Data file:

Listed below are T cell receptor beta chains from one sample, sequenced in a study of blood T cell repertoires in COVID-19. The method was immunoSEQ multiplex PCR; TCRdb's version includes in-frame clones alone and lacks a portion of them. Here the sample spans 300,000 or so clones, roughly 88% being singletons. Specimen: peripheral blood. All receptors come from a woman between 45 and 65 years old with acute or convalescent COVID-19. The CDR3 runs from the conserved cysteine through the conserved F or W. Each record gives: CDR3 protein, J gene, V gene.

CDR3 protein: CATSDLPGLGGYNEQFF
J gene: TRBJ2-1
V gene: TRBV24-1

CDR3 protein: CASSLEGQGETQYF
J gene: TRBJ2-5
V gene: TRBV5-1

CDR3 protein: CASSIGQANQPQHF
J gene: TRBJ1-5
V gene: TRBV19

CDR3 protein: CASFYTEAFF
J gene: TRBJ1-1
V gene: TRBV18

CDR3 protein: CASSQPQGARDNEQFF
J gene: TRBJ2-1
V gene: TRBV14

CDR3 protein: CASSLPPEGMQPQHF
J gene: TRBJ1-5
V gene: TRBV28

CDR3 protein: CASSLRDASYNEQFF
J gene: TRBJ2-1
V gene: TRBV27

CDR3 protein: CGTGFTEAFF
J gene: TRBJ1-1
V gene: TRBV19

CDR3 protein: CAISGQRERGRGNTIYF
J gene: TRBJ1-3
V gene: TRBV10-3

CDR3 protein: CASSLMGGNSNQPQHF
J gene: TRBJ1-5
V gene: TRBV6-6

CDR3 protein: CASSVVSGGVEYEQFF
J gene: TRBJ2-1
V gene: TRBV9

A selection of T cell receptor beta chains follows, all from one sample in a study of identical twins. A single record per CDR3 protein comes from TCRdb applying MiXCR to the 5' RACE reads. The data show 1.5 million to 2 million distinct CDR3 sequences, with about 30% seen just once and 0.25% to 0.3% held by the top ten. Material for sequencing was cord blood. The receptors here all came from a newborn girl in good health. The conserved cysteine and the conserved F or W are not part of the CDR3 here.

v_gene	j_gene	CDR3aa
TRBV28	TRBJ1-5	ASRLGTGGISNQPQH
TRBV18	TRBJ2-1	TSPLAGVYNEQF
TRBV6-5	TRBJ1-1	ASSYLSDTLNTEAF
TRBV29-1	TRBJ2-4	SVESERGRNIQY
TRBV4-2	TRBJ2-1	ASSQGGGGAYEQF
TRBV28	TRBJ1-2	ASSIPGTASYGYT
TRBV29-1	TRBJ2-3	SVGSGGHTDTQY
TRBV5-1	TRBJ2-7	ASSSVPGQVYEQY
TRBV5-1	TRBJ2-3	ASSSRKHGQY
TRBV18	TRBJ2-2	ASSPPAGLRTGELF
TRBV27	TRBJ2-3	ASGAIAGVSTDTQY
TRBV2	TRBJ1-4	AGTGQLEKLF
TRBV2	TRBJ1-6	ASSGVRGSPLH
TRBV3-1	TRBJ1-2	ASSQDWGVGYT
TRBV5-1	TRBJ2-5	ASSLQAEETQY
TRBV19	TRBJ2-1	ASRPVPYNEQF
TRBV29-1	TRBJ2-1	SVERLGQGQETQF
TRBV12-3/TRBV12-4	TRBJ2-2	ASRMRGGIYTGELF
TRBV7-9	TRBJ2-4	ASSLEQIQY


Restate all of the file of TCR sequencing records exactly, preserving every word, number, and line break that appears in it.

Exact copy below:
Listed below are T cell receptor beta chains from one sample, sequenced in a study of blood T cell repertoires in COVID-19. The method was immunoSEQ multiplex PCR; TCRdb's version includes in-frame clones alone and lacks a portion of them. Here the sample spans 300,000 or so clones, roughly 88% being singletons. Specimen: peripheral blood. All receptors come from a woman between 45 and 65 years old with acute or convalescent COVID-19. The CDR3 runs from the conserved cysteine through the conserved F or W. Each record gives: CDR3 protein, J gene, V gene.

CDR3 protein: CATSDLPGLGGYNEQFF
J gene: TRBJ2-1
V gene: TRBV24-1

CDR3 protein: CASSLEGQGETQYF
J gene: TRBJ2-5
V gene: TRBV5-1

CDR3 protein: CASSIGQANQPQHF
J gene: TRBJ1-5
V gene: TRBV19

CDR3 protein: CASFYTEAFF
J gene: TRBJ1-1
V gene: TRBV18

CDR3 protein: CASSQPQGARDNEQFF
J gene: TRBJ2-1
V gene: TRBV14

CDR3 protein: CASSLPPEGMQPQHF
J gene: TRBJ1-5
V gene: TRBV28

CDR3 protein: CASSLRDASYNEQFF
J gene: TRBJ2-1
V gene: TRBV27

CDR3 protein: CGTGFTEAFF
J gene: TRBJ1-1
V gene: TRBV19

CDR3 protein: CAISGQRERGRGNTIYF
J gene: TRBJ1-3
V gene: TRBV10-3

CDR3 protein: CASSLMGGNSNQPQHF
J gene: TRBJ1-5
V gene: TRBV6-6

CDR3 protein: CASSVVSGGVEYEQFF
J gene: TRBJ2-1
V gene: TRBV9

A selection of T cell receptor beta chains follows, all from one sample in a study of identical twins. A single record per CDR3 protein comes from TCRdb applying MiXCR to the 5' RACE reads. The data show 1.5 million to 2 million distinct CDR3 sequences, with about 30% seen just once and 0.25% to 0.3% held by the top ten. Material for sequencing was cord blood. The receptors here all came from a newborn girl in good health. The conserved cysteine and the conserved F or W are not part of the CDR3 here.

v_gene	j_gene	CDR3aa
TRBV28	TRBJ1-5	ASRLGTGGISNQPQH
TRBV18	TRBJ2-1	TSPLAGVYNEQF
TRBV6-5	TRBJ1-1	ASSYLSDTLNTEAF
TRBV29-1	TRBJ2-4	SVESERGRNIQY
TRBV4-2	TRBJ2-1	ASSQGGGGAYEQF
TRBV28	TRBJ1-2	ASSIPGTASYGYT
TRBV29-1	TRBJ2-3	SVGSGGHTDTQY
TRBV5-1	TRBJ2-7	ASSSVPGQVYEQY
TRBV5-1	TRBJ2-3	ASSSRKHGQY
TRBV18	TRBJ2-2	ASSPPAGLRTGELF
TRBV27	TRBJ2-3	ASGAIAGVSTDTQY
TRBV2	TRBJ1-4	AGTGQLEKLF
TRBV2	TRBJ1-6	ASSGVRGSPLH
TRBV3-1	TRBJ1-2	ASSQDWGVGYT
TRBV5-1	TRBJ2-5	ASSLQAEETQY
TRBV19	TRBJ2-1	ASRPVPYNEQF
TRBV29-1	TRBJ2-1	SVERLGQGQETQF
TRBV12-3/TRBV12-4	TRBJ2-2	ASRMRGGIYTGELF
TRBV7-9	TRBJ2-4	ASSLEQIQY